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Heat wave to stifle region with temperatures in 90s this week, forecasters say

Sam Silva, 14, rested at the edge of the Mirabella Pool in the North End during a hot day.Carlin Stiehl for The Boston Globe

There is some advice from the National Weather Service Tuesday morning as the region slowly moves toward a days-long heat wave with temperatures in the 90s.

“Be sure to stay hydrated and look out for one another!” forecasters tweeted Tuesday.

The cautionary words accompanied weather forecasts showing temperatures across Massachusetts on Tuesday will be in the 90s, including a projected high of 96 degrees in Boston.

“Expect multiple days in the 90s away from the coast, and with that our first heat wave of the season,” forecasters wrote.

That’s the actual temperature, not the heat index, which is the hot weather equivalent of winter’s wind chill. And, the weather service says, temperatures in the 90s will occur daily at least until Saturday.


“Heat and humidity will persist through the week and into next weekend with the most oppressive conditions Wednesday and Thursday,’' forecasters wrote Tuesday. “Summer has returned with a vengeance, and appears here to stay at least through the end of July.”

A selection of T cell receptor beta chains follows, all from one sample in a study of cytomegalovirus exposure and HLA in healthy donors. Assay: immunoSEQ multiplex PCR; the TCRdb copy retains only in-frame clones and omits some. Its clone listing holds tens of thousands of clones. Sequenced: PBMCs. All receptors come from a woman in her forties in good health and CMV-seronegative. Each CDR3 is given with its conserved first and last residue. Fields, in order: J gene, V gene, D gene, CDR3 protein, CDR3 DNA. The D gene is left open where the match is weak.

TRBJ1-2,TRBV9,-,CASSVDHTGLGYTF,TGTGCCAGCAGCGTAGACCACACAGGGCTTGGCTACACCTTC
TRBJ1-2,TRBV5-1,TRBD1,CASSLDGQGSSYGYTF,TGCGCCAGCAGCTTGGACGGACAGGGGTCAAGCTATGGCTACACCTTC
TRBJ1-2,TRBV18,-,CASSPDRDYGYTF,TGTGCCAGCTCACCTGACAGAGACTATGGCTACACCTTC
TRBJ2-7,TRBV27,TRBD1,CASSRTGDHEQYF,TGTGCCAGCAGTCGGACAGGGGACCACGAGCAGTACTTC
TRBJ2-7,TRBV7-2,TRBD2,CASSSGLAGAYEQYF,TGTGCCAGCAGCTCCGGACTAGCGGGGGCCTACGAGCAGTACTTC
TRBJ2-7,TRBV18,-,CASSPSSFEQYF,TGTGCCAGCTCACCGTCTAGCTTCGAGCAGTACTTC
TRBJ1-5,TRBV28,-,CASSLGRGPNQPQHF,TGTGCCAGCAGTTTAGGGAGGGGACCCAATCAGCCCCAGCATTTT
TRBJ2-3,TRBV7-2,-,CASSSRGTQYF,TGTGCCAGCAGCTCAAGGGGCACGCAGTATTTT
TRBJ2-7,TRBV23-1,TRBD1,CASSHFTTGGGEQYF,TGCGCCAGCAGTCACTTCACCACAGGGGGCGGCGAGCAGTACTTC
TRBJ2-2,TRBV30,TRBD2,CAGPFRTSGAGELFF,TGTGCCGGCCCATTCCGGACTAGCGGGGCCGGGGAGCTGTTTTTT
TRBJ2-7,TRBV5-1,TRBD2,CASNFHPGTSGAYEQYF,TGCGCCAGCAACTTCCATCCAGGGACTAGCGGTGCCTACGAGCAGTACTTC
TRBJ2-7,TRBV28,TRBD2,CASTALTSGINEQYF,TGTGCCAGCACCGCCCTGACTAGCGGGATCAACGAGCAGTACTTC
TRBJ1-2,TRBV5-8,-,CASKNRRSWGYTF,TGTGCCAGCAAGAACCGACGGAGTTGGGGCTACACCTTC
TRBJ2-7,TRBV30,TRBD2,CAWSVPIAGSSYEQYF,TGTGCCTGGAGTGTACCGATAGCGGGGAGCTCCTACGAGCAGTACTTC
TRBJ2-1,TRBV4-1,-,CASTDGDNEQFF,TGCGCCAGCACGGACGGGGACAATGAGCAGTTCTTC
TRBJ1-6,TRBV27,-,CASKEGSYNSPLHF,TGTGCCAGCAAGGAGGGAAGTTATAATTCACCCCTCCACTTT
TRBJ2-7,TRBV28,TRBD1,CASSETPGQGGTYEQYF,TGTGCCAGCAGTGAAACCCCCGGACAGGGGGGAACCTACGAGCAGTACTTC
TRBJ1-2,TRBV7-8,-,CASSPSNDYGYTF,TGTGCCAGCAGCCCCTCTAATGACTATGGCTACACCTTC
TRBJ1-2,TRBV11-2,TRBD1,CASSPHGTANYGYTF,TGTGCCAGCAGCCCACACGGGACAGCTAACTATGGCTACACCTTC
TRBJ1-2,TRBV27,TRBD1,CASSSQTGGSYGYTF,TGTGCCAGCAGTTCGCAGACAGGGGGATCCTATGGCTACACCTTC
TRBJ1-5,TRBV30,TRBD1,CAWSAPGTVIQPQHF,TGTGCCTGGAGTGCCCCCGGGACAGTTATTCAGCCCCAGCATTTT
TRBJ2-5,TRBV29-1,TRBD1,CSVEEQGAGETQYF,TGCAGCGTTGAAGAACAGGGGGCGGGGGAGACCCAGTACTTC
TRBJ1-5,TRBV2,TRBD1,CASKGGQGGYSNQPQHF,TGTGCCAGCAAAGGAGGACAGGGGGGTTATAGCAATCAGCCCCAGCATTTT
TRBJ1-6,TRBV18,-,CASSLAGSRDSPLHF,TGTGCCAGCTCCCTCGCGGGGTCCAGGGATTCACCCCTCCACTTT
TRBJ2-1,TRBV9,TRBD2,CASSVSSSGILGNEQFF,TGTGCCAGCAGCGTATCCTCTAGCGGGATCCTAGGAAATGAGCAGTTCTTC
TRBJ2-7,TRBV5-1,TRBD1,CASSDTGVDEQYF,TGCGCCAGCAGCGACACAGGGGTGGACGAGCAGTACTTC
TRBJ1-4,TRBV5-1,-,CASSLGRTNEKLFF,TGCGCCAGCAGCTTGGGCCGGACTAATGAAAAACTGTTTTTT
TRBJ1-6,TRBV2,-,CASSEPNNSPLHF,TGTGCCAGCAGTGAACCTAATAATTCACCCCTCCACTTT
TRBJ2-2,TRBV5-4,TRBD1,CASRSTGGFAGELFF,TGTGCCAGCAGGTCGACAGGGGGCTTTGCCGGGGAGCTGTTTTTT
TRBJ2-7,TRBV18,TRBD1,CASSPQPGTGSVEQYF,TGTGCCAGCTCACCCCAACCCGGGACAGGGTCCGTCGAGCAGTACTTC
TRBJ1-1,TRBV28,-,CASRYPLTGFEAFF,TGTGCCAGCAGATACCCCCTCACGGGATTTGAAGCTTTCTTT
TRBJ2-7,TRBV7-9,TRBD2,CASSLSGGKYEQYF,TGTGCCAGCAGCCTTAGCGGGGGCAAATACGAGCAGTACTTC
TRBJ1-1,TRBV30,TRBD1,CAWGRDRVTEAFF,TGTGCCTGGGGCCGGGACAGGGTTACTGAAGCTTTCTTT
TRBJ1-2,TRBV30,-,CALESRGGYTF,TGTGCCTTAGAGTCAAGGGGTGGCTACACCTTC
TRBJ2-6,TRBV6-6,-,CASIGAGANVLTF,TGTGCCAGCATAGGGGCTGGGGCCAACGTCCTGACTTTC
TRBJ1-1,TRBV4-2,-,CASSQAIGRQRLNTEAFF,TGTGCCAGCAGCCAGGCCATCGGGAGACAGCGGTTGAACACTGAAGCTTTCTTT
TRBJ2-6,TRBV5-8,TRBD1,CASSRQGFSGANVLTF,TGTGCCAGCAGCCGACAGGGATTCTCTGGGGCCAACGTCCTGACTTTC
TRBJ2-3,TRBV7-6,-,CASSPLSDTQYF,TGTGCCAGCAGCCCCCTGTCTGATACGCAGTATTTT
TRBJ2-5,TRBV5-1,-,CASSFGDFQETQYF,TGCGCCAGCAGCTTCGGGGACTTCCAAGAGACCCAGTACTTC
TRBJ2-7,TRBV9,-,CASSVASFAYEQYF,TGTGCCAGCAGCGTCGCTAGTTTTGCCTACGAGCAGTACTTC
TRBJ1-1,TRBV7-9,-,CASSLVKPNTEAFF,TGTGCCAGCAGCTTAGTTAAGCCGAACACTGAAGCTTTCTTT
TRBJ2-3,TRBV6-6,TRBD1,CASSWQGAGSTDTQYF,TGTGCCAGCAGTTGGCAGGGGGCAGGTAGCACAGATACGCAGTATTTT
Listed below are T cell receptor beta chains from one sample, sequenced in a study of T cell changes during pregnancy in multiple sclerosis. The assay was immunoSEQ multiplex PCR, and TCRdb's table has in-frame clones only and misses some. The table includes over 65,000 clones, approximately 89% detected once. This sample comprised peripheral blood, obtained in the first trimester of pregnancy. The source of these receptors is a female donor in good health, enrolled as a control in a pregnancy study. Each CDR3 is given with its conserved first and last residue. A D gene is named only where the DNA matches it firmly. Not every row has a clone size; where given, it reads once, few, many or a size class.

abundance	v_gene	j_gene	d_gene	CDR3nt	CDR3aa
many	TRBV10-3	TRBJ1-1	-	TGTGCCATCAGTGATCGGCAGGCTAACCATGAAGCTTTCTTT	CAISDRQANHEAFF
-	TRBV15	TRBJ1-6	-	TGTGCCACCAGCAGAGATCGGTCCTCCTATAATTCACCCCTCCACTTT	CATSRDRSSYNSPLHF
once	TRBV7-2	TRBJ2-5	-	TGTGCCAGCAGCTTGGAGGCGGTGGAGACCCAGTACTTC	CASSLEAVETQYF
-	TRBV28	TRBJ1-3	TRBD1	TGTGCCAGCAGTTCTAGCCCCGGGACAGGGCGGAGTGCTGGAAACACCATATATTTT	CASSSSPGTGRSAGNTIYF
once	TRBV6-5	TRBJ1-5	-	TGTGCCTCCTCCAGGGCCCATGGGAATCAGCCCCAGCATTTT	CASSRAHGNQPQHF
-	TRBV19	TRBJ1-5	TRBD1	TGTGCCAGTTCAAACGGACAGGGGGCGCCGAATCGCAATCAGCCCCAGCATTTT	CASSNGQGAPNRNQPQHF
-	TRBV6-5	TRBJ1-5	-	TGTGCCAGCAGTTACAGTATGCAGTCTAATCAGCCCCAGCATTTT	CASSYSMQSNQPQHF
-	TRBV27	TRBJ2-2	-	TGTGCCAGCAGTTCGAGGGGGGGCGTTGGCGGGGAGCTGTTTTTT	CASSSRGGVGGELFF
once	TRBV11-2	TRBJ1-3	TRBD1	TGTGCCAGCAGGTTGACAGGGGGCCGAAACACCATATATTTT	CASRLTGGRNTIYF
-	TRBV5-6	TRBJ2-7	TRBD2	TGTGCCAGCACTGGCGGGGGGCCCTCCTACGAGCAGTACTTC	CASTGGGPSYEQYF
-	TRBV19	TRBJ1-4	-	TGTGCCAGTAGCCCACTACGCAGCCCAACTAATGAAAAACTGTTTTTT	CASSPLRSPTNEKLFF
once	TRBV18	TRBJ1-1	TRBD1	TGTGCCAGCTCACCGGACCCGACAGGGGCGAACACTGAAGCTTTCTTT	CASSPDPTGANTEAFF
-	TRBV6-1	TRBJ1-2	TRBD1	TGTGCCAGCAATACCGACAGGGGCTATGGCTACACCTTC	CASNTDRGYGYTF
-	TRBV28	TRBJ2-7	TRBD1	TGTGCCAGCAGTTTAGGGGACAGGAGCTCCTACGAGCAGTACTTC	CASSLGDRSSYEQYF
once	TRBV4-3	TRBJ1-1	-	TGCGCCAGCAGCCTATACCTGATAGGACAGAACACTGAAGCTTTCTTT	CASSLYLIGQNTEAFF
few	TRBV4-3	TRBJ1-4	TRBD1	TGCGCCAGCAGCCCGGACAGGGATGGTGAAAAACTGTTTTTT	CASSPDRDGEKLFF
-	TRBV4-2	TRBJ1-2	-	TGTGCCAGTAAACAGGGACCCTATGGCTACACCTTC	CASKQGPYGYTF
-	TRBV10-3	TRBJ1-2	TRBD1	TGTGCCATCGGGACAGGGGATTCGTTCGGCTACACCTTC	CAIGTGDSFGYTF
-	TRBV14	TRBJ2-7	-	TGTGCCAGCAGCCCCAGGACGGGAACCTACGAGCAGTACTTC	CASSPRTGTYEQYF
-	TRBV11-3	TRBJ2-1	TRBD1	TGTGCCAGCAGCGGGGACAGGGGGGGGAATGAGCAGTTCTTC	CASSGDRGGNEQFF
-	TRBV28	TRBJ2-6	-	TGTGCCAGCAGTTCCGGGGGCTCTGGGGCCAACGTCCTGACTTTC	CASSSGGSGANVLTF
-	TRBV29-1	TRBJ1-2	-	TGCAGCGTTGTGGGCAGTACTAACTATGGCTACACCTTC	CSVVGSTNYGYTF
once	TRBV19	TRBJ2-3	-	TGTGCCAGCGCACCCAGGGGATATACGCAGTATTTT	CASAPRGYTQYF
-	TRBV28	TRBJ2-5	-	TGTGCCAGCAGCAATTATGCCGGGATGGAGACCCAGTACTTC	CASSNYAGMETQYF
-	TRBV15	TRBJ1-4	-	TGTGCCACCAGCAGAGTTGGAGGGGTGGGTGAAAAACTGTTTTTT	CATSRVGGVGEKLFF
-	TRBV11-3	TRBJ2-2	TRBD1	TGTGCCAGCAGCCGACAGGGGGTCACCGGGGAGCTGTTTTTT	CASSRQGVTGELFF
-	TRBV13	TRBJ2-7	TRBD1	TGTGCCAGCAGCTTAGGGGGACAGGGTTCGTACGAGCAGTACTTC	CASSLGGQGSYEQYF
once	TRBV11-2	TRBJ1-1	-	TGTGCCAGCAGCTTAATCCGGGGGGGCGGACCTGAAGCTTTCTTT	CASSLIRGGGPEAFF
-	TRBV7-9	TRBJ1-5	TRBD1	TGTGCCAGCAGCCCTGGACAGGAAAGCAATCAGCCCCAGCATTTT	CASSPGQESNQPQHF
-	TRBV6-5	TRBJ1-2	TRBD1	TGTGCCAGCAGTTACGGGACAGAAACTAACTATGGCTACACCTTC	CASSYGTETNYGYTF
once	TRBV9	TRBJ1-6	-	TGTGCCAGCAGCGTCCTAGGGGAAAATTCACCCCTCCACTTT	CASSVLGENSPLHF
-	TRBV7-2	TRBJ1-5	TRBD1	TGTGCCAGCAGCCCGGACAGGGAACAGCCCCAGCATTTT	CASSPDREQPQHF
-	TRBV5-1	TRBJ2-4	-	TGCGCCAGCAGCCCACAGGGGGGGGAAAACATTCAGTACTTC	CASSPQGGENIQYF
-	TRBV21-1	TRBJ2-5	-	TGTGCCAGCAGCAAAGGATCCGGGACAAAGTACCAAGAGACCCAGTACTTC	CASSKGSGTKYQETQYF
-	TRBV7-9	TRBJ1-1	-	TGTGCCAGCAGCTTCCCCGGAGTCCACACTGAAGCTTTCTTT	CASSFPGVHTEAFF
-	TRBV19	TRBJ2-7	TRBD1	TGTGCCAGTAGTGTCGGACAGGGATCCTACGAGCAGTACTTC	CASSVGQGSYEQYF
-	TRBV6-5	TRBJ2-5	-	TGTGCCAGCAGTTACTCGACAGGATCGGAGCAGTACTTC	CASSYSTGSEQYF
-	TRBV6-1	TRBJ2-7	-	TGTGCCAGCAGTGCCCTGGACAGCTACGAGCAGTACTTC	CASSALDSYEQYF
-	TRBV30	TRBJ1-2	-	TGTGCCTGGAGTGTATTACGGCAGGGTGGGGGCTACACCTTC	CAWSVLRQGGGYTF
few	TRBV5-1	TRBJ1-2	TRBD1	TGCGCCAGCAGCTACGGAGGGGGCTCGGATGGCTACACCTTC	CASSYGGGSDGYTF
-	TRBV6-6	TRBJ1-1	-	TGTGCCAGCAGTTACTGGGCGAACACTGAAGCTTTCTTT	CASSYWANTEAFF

Mayor Wu has declared a heat emergency for Boston effective Tuesday that currently will remain in force into Thursday. “Cooling centers will be open at 12 BCY community centers Tuesday through Thursday, from 9 a.m. - 5 p.m.,” the city said.

More details on the heat emergency - and how to stay cool - are posted on the city’s webpage.

Also State Police said they will boost the number of troopers assigned to state beaches in Revere and Carson Beach in Boston in anticipation of an influx of beach goers during the intense heat.

A heat advisory for most of Massachusetts — excluding Cape Cod and north-central and Western Massachusetts — was issued for Wednesday, starting at 11 a.m. Most of Rhode Island also will fall under the blanket of heat, forecasters wrote.


By day’s end, the heat index could climb to 102 degrees in some communities, forecasters wrote.

“Drink plenty of fluids, stay in an air-conditioned room, stay out of the sun, and check up on relatives and neighbors. Young children and pets should never be left unattended in vehicles under any circumstances,” forecasters wrote.

On Thursday, the cumulative impact of high temperatures and high dew points may combine to generate “strong to severe thunderstorms: for parts of the region, forecasters wrote.

Nighttime won’t offer much in the way of relief, forecasters wrote.

“Elevated dew points and overnight lows to struggle to dip much below 70, if at all,” forecasters wrote.

The hot weather is currently projected to last into Saturday, but cooler weather means temperatures drop into the 80s, forecasters wrote.

John R. Ellement can be reached at john.ellement@globe.com. Follow him @JREbosglobe.